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Urbana University

Urbana University is a private university specializing in liberal arts education. Urbana is located in Urbana, Ohio, approximately one hour west of Columbus and one hour northeast of Dayton.


579 College Way

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Additional Information

College Type
Religious Affiliation
Swedenborgian Church
Campus Housing
Blue Knights
White And Blue
Mountain East
Athletic Twitter

College History


Urbana University was founded in 1850 by followers of the 18th century Swedish philosopher and scientist, Emanuel Swedenborg. The university was the second institution of higher learning in Ohio to admit women; the first was Oberlin College. The groundwork for the founding of the university was in part laid by John Chapman, better known as Johnny Appleseed who became the inspiration for the Johnny Appleseed Museum founded for his extraordinary history. While more famous for spreading apple seeds throughout the East, Chapman was also a Swedenborgian missionary and helped spread this faith among the early settlers around Urbana.[1] Chapman encouraged his friend and fellow Swedenborgian, John Hough James, to donate the land on which Urbana University was built.[1] To this day, the University maintains an informal relationship with the Swedenborgian General Convention of the Church of the New Jerusalem in the United States of America.[1] The university is also home to the Johnny Appleseed Educational Center & Museum to honor John Chapman.[2] Classes for elementary and secondary students under the name Urbana Seminary began in the fall of 1850 in a rented room in a building in downtown Urbana.[1] College level classes were first held in the fall of 1854, following the construction of Bailey Hall, the first building on the campus.[1] Less than 10 years after the college opened it suspended operations from 1861-1866 during the Civil War.[1] The college experienced a number of changes in the early 20th century when the college's curriculum was shortened to a two-year junior college format in 1907.[1] The school later shut down the primary school in 1911; and the secondary school was closed in 1928.[1] Urbana operated as a two-year college until 1968, when it returned curriculum to a four-year format.[1] In 1975, Urbana was granted full membership in the North Central Association of Colleges and Secondary Schools.[1] In 1985, the institution changed its name from Urbana College to Urbana University.[1] Today, in addition to being a traditional liberal arts college, Urbana University's School of Adult and Graduate Education offers Associate degree and Bachelor of Science degree completion programs in Business Management, Education, Criminal Justice Leadership, Human Services Leadership, and many more. In addition to these programs, Master's programs are available in Business Administration, Education, Nursing, and Criminal Justice. Classes meet on the Urbana University main campus, and at several off-campus locations throughout Western Ohio. These locations are in Bellefontaine, Dayton, Kettering, Marysville, Piqua, and Springfield.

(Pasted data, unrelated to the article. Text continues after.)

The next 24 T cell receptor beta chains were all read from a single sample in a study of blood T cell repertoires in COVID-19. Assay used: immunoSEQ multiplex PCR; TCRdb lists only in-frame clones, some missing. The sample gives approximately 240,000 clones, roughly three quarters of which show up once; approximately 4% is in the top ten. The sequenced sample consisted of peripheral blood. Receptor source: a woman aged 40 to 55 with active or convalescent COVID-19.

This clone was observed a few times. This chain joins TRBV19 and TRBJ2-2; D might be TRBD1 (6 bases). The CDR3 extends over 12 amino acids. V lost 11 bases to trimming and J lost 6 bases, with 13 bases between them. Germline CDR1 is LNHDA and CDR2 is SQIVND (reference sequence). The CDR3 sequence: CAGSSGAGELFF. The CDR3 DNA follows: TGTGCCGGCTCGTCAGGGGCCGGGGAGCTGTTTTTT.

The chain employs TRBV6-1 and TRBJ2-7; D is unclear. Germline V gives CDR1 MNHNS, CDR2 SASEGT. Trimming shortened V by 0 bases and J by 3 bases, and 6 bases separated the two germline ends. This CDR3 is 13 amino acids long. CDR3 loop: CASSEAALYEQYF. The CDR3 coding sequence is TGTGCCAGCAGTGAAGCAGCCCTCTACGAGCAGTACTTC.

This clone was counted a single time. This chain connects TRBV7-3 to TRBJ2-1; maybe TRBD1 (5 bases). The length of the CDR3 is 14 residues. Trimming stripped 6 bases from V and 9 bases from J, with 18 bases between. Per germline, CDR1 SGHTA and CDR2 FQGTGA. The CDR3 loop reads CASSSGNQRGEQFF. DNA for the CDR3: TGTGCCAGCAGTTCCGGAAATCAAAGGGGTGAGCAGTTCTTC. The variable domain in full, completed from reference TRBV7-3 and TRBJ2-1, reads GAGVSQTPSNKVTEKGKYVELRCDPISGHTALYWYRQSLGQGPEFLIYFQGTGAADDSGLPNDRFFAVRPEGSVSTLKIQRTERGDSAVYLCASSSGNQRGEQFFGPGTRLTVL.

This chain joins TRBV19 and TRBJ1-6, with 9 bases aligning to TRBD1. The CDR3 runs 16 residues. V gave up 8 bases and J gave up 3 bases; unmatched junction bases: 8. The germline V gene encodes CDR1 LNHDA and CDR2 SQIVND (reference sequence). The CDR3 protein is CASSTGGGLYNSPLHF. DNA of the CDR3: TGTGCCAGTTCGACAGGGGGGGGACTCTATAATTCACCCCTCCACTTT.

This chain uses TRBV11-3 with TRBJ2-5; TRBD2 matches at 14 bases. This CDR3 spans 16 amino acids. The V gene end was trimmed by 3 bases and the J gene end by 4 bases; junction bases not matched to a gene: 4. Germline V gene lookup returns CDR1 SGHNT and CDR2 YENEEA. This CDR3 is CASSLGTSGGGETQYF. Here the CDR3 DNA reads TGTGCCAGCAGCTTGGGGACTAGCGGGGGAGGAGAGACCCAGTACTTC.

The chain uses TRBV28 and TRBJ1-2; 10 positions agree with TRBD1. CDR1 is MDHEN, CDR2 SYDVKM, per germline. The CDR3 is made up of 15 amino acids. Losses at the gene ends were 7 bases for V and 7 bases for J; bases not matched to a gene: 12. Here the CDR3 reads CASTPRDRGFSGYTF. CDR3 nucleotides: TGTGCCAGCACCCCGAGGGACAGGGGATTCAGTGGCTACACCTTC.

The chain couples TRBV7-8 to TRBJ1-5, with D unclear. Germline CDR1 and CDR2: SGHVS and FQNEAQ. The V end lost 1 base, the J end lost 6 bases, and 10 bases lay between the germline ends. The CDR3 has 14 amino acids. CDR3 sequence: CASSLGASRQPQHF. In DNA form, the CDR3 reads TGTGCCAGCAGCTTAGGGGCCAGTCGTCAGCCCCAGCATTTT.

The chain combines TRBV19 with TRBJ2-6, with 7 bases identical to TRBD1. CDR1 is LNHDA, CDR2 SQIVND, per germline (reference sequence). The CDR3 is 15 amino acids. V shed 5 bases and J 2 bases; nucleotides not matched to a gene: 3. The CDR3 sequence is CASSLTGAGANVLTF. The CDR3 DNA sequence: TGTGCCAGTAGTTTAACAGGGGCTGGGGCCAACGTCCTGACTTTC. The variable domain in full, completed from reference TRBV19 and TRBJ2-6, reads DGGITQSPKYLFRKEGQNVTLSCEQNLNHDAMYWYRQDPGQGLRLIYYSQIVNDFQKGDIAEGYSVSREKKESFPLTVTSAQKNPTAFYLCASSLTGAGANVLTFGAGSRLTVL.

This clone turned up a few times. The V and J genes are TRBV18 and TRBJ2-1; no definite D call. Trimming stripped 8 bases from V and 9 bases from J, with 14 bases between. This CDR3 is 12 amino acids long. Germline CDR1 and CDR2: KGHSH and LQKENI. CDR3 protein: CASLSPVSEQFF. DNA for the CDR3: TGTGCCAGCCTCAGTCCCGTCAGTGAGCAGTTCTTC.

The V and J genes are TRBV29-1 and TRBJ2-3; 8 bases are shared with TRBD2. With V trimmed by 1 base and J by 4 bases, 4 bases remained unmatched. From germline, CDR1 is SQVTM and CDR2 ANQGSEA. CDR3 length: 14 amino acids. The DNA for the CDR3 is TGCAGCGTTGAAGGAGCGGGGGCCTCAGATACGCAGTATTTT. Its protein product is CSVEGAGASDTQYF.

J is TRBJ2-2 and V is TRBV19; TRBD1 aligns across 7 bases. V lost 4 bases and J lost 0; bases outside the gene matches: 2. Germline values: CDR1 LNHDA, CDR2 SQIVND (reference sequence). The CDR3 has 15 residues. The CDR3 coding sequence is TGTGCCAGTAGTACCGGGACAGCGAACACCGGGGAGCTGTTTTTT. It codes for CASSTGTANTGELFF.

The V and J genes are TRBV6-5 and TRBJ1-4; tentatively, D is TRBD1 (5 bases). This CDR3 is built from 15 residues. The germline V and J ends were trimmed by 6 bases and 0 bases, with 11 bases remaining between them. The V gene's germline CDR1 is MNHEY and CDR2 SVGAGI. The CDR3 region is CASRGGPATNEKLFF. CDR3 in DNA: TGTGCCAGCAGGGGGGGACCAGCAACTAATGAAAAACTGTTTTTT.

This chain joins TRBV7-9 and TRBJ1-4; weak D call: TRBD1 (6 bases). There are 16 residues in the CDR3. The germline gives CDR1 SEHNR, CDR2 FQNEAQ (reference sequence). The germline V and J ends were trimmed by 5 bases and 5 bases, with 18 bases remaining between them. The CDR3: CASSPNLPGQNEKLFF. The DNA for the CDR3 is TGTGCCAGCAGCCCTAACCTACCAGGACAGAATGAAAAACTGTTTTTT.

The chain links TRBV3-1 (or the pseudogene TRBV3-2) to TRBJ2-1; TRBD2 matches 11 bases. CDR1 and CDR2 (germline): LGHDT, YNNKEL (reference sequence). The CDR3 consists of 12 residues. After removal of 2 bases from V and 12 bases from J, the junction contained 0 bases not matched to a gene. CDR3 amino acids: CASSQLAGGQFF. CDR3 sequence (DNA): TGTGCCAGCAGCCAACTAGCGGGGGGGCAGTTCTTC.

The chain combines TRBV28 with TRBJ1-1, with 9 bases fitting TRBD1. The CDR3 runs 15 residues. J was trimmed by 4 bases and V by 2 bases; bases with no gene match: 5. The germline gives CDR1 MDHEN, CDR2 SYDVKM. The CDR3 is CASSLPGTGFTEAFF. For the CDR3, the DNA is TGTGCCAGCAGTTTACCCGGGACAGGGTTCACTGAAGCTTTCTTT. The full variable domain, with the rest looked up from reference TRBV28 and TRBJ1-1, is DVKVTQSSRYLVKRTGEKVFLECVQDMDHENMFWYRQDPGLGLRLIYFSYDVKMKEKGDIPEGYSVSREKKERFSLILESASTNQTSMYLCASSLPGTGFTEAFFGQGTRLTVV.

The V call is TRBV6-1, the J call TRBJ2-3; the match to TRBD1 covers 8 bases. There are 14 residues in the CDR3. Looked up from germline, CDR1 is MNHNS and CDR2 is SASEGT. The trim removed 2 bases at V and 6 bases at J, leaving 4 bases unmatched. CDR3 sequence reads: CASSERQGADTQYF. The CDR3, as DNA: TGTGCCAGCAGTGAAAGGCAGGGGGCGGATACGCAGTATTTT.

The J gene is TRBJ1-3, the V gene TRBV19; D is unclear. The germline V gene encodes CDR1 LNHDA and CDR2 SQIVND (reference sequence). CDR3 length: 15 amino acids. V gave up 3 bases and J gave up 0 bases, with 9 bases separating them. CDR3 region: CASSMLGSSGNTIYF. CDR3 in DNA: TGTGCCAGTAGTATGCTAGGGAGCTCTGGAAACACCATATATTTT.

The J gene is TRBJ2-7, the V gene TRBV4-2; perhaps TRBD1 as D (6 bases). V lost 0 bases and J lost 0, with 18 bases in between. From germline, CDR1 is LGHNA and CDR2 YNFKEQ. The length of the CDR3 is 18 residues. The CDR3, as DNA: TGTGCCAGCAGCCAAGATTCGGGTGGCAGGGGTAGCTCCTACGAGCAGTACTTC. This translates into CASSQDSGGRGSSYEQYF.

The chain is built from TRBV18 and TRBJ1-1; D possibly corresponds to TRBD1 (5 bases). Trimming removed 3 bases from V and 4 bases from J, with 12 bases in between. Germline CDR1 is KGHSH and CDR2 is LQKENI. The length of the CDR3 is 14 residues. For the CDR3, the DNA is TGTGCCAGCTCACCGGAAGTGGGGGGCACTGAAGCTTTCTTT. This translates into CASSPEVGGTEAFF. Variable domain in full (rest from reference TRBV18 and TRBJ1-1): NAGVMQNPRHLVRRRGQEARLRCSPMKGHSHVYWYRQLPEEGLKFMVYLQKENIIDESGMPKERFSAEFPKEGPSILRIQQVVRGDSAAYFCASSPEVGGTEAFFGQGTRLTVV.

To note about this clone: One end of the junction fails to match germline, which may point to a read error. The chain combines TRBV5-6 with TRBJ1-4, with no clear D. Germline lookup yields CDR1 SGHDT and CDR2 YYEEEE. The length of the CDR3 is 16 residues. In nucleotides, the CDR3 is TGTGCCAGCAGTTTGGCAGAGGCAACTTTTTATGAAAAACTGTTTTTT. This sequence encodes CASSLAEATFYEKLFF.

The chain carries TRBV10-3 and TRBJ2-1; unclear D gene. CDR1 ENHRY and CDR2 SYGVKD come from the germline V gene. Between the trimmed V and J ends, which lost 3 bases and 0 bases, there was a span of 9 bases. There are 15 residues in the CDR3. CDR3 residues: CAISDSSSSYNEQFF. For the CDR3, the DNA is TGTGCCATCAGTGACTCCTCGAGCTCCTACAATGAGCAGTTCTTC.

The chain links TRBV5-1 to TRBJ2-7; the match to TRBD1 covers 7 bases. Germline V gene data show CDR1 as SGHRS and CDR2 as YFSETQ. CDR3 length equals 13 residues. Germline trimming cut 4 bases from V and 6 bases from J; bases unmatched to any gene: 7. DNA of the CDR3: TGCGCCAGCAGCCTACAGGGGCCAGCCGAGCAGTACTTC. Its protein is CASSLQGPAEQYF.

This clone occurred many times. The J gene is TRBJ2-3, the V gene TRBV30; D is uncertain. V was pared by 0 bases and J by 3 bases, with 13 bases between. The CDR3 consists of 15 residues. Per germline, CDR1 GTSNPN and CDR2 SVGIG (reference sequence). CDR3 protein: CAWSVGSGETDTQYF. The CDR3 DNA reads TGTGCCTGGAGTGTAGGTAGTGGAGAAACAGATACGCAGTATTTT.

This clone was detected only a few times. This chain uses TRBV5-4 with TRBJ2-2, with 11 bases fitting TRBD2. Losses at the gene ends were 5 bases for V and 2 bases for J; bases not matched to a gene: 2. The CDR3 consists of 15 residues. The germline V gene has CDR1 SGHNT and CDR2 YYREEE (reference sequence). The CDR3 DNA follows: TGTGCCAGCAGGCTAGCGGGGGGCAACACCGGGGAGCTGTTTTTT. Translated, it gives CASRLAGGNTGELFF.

College Specialty


As an independent liberal arts institution, Urbana University�s strength lies in its quality faculty, students, and curriculum supported by strong student services. Urbana University prepares students for a lifetime of leadership and service to society through excellent classroom instruction, real world experiences, community partnerships, and technology. It is the mission of Urbana University to offer a liberal arts education in a small college environment emphasizing student learning through individual attention, excellence in instruction, career-oriented programs, and critical reflection on moral and ethical values.



T. Coleman DuPont, former president of DuPont industries and former U.S. Senator from Delaware Eric Jones, player with the Harlem Wizards Karen LaRoe, former president of the West Virginia University Institute of Technology Marcus Lewis, NFL player for the Pittsburgh Steelers, the Cincinnati Bengals, and the Detroit Lions Ross McGregor, member of Ohio House of Representatives Emily Taylor, founder of the Office of Women in Higher Education at the University of Kansas and elected as the president of the National Association of Commissions of Women (1975-1977) Gretchen Worden, known for her contributions to the M�tter Museum and several appearances on The David Letterman Show



128 Acres (0.52�Km2)